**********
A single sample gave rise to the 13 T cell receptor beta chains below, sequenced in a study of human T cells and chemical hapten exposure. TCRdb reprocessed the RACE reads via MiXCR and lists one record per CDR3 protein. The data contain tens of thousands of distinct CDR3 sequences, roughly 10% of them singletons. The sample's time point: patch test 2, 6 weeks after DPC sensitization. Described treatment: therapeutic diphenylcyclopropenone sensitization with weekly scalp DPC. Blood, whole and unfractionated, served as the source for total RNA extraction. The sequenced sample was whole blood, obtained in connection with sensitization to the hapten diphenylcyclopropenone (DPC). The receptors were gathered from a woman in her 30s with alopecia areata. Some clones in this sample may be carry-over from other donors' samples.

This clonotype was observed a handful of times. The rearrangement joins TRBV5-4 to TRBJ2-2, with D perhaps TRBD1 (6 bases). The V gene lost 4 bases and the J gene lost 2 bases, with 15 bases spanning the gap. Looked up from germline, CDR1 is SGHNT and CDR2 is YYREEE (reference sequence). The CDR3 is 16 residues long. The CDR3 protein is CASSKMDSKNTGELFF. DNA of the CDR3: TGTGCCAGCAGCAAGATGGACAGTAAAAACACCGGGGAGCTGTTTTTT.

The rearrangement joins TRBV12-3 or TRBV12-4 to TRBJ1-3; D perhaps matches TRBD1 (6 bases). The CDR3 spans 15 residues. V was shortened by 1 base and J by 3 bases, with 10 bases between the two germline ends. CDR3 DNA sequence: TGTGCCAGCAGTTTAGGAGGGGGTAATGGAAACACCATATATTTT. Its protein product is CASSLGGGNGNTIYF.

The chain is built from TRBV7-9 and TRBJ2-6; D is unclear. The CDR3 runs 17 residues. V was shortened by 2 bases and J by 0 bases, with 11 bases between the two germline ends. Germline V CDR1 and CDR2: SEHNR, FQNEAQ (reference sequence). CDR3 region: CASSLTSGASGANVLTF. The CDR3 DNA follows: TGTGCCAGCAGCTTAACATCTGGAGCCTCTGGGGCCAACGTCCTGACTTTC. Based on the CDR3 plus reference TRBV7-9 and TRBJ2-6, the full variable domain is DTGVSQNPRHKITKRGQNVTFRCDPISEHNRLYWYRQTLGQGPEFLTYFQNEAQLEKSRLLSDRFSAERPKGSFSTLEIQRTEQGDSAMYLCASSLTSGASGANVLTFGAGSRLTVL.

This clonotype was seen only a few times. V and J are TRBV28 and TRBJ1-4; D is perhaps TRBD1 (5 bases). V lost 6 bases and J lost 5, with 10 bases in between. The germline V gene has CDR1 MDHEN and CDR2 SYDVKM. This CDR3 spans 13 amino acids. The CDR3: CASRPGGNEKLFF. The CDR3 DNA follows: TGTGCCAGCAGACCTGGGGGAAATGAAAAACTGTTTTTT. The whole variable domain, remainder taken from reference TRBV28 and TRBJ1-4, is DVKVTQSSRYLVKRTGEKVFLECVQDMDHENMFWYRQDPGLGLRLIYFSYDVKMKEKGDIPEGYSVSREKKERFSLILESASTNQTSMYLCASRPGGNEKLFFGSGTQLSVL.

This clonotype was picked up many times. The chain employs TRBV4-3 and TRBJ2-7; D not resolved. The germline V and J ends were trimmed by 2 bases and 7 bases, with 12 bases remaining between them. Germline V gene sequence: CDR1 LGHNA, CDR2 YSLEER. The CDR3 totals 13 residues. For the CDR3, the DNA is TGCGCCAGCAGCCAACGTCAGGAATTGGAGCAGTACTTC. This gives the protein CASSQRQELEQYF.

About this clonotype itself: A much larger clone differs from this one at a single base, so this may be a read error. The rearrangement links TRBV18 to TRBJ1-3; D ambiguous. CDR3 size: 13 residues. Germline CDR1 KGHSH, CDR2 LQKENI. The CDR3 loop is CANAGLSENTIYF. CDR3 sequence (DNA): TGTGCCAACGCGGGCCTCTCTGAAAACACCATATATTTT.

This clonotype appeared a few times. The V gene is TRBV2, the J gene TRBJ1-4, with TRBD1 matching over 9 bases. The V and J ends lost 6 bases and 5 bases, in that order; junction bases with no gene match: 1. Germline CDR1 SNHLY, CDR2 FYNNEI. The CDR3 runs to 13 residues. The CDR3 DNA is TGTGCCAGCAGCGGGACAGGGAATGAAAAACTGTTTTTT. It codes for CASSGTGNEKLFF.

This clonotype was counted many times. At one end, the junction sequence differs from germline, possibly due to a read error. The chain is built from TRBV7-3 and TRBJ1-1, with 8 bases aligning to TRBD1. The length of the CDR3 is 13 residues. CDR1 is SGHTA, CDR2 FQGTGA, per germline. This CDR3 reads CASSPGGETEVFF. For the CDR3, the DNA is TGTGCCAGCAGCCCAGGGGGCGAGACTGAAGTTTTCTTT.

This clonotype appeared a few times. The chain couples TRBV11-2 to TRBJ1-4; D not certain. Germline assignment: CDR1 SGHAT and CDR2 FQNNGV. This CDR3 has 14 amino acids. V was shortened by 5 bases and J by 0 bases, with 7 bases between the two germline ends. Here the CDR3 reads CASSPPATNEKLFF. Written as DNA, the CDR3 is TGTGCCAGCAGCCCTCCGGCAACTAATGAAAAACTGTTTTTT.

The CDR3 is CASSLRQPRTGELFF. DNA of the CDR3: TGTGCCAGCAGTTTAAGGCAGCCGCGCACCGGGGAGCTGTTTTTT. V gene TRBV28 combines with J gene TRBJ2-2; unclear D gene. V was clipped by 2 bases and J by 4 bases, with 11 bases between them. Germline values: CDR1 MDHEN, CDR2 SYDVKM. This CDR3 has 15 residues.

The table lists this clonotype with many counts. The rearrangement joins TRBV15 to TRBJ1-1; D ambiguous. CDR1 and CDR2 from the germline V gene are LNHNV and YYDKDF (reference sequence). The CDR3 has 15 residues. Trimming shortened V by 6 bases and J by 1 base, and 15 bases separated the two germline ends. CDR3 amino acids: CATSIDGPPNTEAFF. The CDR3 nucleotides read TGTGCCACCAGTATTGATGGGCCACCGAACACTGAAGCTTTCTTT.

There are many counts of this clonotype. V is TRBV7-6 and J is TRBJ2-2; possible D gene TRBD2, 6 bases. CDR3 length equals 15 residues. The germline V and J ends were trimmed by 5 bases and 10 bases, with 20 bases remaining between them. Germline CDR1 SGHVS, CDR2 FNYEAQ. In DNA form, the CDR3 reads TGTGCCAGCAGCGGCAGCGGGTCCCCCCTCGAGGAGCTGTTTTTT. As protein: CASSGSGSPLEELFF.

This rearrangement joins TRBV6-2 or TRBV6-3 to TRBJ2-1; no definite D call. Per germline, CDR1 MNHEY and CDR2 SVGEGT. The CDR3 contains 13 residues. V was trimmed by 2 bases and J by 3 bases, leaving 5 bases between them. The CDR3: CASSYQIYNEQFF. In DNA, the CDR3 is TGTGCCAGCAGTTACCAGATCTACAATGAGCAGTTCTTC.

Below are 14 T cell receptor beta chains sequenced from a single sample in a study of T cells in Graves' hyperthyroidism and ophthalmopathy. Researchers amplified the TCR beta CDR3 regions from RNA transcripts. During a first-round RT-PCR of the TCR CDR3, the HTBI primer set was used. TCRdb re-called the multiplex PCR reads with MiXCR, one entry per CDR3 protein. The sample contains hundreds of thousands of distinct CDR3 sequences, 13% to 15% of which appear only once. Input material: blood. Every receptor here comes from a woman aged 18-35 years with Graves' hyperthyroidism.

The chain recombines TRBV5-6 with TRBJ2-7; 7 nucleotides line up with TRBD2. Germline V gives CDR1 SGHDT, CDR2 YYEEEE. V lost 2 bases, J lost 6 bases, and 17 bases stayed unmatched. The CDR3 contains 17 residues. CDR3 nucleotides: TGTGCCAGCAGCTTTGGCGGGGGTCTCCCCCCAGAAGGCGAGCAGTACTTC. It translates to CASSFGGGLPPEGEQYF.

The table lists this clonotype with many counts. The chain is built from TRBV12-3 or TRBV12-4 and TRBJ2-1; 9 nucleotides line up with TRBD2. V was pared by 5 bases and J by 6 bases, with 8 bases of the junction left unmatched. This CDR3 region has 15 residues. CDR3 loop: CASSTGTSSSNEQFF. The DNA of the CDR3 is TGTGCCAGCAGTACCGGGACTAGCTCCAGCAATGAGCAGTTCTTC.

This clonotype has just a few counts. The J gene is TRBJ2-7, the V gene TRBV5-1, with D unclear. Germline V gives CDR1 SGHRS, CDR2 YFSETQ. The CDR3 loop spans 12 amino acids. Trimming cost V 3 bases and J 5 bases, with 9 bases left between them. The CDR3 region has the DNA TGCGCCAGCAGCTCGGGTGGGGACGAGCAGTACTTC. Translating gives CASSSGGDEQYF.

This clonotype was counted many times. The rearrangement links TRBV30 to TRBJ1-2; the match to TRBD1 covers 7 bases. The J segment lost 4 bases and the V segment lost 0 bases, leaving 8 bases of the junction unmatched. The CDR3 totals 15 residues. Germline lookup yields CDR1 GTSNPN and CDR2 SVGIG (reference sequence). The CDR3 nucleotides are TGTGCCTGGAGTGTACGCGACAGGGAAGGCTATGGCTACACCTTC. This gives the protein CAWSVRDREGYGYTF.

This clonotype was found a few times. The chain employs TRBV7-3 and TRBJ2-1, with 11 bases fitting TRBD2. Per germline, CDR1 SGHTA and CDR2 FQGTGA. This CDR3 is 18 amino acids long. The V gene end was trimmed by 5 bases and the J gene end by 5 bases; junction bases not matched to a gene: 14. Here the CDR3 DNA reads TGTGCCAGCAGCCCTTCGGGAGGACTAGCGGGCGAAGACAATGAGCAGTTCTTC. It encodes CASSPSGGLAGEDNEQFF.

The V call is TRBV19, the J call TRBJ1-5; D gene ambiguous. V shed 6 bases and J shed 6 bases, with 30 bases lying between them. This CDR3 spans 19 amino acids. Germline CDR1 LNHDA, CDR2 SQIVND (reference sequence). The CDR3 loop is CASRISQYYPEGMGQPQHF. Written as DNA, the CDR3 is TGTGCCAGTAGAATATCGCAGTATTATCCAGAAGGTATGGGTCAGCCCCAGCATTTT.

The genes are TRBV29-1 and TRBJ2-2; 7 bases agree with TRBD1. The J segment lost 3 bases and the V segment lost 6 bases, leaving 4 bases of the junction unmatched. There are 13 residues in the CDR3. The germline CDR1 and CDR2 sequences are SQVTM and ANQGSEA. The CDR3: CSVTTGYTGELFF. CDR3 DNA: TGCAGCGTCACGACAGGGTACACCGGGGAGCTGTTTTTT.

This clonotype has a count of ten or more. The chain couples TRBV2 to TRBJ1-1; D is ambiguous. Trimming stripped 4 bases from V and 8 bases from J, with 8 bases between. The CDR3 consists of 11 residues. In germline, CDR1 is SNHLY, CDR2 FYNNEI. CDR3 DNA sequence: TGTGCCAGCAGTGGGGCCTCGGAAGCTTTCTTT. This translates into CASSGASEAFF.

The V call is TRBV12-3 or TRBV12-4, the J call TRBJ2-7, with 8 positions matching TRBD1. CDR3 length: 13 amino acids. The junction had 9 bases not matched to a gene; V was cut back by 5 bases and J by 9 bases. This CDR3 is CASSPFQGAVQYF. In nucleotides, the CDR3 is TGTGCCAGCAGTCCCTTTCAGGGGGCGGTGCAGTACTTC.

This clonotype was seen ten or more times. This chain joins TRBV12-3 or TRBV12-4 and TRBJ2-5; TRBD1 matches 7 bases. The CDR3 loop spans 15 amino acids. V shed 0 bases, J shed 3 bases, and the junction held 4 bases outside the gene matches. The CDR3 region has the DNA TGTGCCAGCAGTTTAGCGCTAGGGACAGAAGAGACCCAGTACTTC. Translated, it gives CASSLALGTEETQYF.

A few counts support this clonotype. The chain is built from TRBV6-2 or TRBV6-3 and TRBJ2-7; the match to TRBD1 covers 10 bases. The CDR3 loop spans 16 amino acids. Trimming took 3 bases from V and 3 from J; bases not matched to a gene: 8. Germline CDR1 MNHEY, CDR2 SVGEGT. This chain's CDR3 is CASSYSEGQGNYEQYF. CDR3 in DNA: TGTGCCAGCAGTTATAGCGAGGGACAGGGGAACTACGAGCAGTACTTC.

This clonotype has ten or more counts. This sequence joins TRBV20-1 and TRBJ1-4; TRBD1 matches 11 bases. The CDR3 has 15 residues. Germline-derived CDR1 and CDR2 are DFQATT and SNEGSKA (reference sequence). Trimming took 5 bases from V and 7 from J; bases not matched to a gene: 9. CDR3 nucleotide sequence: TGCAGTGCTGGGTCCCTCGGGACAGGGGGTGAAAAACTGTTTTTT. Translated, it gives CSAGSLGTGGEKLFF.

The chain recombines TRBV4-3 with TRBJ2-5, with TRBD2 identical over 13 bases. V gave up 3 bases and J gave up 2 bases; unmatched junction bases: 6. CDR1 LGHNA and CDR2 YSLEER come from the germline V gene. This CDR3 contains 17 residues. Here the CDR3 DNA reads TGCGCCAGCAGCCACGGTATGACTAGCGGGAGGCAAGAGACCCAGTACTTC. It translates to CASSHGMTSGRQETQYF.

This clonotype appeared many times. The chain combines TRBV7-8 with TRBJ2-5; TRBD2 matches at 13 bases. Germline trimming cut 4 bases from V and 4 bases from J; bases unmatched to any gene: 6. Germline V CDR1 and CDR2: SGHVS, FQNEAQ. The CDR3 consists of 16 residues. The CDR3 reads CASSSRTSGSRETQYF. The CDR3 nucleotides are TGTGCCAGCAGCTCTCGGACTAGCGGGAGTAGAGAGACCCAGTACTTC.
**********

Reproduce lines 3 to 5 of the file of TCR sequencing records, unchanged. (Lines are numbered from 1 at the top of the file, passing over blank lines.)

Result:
The rearrangement joins TRBV12-3 or TRBV12-4 to TRBJ1-3; D perhaps matches TRBD1 (6 bases). The CDR3 spans 15 residues. V was shortened by 1 base and J by 3 bases, with 10 bases between the two germline ends. CDR3 DNA sequence: TGTGCCAGCAGTTTAGGAGGGGGTAATGGAAACACCATATATTTT. Its protein product is CASSLGGGNGNTIYF.

The chain is built from TRBV7-9 and TRBJ2-6; D is unclear. The CDR3 runs 17 residues. V was shortened by 2 bases and J by 0 bases, with 11 bases between the two germline ends. Germline V CDR1 and CDR2: SEHNR, FQNEAQ (reference sequence). CDR3 region: CASSLTSGASGANVLTF. The CDR3 DNA follows: TGTGCCAGCAGCTTAACATCTGGAGCCTCTGGGGCCAACGTCCTGACTTTC. Based on the CDR3 plus reference TRBV7-9 and TRBJ2-6, the full variable domain is DTGVSQNPRHKITKRGQNVTFRCDPISEHNRLYWYRQTLGQGPEFLTYFQNEAQLEKSRLLSDRFSAERPKGSFSTLEIQRTEQGDSAMYLCASSLTSGASGANVLTFGAGSRLTVL.

This clonotype was seen only a few times. V and J are TRBV28 and TRBJ1-4; D is perhaps TRBD1 (5 bases). V lost 6 bases and J lost 5, with 10 bases in between. The germline V gene has CDR1 MDHEN and CDR2 SYDVKM. This CDR3 spans 13 amino acids. The CDR3: CASRPGGNEKLFF. The CDR3 DNA follows: TGTGCCAGCAGACCTGGGGGAAATGAAAAACTGTTTTTT. The whole variable domain, remainder taken from reference TRBV28 and TRBJ1-4, is DVKVTQSSRYLVKRTGEKVFLECVQDMDHENMFWYRQDPGLGLRLIYFSYDVKMKEKGDIPEGYSVSREKKERFSLILESASTNQTSMYLCASRPGGNEKLFFGSGTQLSVL.